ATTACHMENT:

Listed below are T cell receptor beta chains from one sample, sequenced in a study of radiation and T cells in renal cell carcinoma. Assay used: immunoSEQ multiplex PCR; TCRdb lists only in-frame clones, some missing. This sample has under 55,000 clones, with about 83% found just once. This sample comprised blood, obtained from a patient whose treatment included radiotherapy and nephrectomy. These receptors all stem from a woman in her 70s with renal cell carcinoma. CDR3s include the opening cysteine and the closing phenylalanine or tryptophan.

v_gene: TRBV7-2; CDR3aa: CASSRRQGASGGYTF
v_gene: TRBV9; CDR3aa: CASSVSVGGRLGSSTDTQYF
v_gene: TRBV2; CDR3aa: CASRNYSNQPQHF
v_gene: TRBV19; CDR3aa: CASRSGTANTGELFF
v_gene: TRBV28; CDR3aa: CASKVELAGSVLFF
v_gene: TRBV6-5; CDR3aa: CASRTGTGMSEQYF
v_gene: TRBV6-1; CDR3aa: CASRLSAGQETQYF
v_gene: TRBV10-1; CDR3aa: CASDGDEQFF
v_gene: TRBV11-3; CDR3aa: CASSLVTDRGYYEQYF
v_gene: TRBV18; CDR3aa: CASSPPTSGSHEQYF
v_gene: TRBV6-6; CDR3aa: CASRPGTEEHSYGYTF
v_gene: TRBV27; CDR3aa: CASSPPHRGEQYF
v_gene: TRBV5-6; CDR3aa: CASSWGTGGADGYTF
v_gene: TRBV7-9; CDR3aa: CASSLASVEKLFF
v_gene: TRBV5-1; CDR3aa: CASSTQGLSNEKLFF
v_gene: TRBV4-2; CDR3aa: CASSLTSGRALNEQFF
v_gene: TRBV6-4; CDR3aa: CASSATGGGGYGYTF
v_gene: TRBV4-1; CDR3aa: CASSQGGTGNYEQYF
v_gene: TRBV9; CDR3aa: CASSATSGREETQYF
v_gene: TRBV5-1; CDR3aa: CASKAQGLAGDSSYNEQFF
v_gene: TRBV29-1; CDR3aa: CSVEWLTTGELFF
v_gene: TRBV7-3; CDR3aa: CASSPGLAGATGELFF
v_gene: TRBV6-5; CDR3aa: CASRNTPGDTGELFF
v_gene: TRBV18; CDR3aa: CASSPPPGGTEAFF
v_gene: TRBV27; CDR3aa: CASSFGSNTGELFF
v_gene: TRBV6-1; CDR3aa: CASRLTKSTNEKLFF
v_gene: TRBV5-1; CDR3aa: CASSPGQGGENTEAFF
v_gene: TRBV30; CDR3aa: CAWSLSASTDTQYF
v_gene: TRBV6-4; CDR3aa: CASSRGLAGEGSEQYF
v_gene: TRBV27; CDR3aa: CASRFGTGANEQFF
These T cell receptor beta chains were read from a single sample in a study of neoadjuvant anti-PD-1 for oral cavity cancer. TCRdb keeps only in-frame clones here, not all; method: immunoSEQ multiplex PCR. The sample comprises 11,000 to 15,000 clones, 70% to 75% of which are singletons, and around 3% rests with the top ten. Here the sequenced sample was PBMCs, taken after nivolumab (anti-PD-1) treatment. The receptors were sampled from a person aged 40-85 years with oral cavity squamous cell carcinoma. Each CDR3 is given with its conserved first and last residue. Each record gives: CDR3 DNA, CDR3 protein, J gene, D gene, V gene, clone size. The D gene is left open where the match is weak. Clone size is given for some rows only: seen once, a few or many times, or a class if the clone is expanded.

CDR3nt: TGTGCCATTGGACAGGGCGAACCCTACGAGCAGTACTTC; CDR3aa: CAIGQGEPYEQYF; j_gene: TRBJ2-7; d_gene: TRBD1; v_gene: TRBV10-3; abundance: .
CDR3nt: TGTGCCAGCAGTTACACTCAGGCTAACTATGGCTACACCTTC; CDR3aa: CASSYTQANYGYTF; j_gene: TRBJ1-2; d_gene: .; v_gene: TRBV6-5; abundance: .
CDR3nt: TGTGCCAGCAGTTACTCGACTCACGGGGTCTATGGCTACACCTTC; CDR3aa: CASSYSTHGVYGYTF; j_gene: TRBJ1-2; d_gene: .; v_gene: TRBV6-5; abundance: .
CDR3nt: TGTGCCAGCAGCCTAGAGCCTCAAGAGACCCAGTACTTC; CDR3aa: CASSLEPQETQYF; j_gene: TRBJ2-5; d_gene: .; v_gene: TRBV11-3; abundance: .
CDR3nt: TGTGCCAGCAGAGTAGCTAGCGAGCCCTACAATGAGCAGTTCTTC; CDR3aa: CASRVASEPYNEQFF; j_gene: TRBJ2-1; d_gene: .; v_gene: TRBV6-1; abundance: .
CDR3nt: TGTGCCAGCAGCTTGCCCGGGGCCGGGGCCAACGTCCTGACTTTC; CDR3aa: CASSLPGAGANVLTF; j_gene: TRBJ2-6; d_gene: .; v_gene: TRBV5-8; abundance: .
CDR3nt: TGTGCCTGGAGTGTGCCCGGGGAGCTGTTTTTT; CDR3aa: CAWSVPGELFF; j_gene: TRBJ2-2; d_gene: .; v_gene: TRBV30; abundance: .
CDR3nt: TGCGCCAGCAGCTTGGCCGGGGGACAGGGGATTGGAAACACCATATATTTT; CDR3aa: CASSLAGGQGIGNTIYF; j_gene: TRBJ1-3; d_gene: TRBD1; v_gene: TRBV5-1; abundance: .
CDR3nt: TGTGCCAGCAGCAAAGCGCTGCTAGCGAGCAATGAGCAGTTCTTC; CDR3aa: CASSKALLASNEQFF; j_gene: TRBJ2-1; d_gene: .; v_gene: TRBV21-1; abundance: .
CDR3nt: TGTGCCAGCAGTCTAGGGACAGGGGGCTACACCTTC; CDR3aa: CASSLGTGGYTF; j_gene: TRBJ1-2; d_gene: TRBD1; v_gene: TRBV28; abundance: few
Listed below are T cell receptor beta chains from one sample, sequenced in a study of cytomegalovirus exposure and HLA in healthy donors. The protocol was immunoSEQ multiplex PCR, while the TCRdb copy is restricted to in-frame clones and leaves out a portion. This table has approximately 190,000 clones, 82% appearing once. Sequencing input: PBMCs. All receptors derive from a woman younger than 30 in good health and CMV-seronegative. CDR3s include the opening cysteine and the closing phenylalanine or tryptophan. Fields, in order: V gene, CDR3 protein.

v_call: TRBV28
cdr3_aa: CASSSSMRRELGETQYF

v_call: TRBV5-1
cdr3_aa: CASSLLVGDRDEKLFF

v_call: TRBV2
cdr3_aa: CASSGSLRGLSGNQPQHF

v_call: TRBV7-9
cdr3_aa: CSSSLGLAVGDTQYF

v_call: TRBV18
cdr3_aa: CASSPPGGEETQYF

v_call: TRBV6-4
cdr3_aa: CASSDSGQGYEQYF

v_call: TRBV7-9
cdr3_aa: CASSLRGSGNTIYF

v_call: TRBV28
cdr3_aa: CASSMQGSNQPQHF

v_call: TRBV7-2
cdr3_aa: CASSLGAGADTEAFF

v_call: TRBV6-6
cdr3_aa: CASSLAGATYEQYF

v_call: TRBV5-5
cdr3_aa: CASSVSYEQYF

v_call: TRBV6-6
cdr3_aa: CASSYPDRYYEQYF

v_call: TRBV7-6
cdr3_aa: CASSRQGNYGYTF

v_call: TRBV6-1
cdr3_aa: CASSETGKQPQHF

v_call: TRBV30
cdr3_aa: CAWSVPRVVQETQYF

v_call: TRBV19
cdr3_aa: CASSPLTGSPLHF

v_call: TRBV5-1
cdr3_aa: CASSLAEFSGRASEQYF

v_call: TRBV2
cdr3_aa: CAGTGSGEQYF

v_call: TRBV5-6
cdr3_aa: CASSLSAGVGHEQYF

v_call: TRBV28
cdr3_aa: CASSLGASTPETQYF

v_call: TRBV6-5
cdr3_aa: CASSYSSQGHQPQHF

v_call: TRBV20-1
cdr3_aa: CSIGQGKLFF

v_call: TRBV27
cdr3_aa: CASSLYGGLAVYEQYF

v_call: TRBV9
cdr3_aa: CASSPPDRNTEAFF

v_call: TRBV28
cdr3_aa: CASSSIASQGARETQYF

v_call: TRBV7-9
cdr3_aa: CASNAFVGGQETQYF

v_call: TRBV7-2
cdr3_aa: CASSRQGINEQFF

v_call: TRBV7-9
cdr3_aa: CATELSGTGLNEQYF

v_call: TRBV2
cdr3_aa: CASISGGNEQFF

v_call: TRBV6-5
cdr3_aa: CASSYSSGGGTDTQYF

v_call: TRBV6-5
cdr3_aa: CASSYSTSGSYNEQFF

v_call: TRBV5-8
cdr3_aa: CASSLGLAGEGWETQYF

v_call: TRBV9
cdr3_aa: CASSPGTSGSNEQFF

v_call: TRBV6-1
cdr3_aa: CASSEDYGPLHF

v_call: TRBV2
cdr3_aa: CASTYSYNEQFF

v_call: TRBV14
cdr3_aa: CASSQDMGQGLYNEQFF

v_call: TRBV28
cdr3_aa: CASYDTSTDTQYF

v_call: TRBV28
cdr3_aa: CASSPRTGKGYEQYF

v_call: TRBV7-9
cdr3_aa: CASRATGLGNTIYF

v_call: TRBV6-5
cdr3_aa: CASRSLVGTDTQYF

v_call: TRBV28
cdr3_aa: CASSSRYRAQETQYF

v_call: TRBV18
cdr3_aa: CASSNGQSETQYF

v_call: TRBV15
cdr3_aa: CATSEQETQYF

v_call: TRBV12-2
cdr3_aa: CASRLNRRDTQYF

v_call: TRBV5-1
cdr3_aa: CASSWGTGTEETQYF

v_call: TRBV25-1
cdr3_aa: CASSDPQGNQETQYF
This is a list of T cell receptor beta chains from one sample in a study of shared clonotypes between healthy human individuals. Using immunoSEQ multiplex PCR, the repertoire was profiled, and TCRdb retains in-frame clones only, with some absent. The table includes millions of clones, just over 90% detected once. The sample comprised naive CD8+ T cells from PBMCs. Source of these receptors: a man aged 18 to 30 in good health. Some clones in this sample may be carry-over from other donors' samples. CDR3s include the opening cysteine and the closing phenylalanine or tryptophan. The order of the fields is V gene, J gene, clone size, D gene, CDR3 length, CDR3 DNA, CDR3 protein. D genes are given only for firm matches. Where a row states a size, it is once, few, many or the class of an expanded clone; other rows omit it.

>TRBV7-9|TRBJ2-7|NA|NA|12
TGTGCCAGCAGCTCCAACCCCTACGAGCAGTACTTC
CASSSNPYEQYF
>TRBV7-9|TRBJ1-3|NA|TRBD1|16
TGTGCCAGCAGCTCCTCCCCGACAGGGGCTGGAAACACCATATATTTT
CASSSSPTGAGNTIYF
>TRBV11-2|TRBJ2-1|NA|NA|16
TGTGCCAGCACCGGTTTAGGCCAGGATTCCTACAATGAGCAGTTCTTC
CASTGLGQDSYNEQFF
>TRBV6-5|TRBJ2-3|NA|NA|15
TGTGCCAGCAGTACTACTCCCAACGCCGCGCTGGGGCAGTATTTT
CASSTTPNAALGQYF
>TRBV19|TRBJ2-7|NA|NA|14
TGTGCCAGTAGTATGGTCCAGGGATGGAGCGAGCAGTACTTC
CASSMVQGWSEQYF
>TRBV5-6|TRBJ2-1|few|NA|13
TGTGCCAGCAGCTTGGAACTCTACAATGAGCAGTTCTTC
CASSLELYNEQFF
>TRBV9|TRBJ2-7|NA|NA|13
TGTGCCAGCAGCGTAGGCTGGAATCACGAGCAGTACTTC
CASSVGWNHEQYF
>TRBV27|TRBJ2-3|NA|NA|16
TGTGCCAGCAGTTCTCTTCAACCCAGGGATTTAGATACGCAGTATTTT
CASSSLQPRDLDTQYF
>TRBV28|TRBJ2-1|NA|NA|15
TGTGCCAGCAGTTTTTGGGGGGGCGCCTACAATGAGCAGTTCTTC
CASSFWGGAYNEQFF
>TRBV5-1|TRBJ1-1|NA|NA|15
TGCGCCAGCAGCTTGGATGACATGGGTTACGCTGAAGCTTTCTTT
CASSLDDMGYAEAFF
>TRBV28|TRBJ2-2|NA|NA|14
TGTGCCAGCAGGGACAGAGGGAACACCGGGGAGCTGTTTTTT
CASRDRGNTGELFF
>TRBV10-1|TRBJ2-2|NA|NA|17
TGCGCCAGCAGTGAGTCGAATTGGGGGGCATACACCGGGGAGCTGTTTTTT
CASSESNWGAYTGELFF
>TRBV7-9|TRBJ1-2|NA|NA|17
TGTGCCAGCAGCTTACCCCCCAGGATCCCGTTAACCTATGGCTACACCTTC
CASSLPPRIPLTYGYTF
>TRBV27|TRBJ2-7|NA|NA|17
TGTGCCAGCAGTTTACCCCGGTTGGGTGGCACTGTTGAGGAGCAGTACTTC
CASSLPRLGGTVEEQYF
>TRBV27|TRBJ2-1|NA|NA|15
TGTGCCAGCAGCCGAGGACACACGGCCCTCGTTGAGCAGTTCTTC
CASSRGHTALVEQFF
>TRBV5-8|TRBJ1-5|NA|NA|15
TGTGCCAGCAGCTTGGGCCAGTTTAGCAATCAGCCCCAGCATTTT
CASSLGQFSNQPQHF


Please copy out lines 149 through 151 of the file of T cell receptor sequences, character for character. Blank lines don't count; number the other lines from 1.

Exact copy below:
>TRBV19|TRBJ2-7|NA|NA|14
TGTGCCAGTAGTATGGTCCAGGGATGGAGCGAGCAGTACTTC
CASSMVQGWSEQYF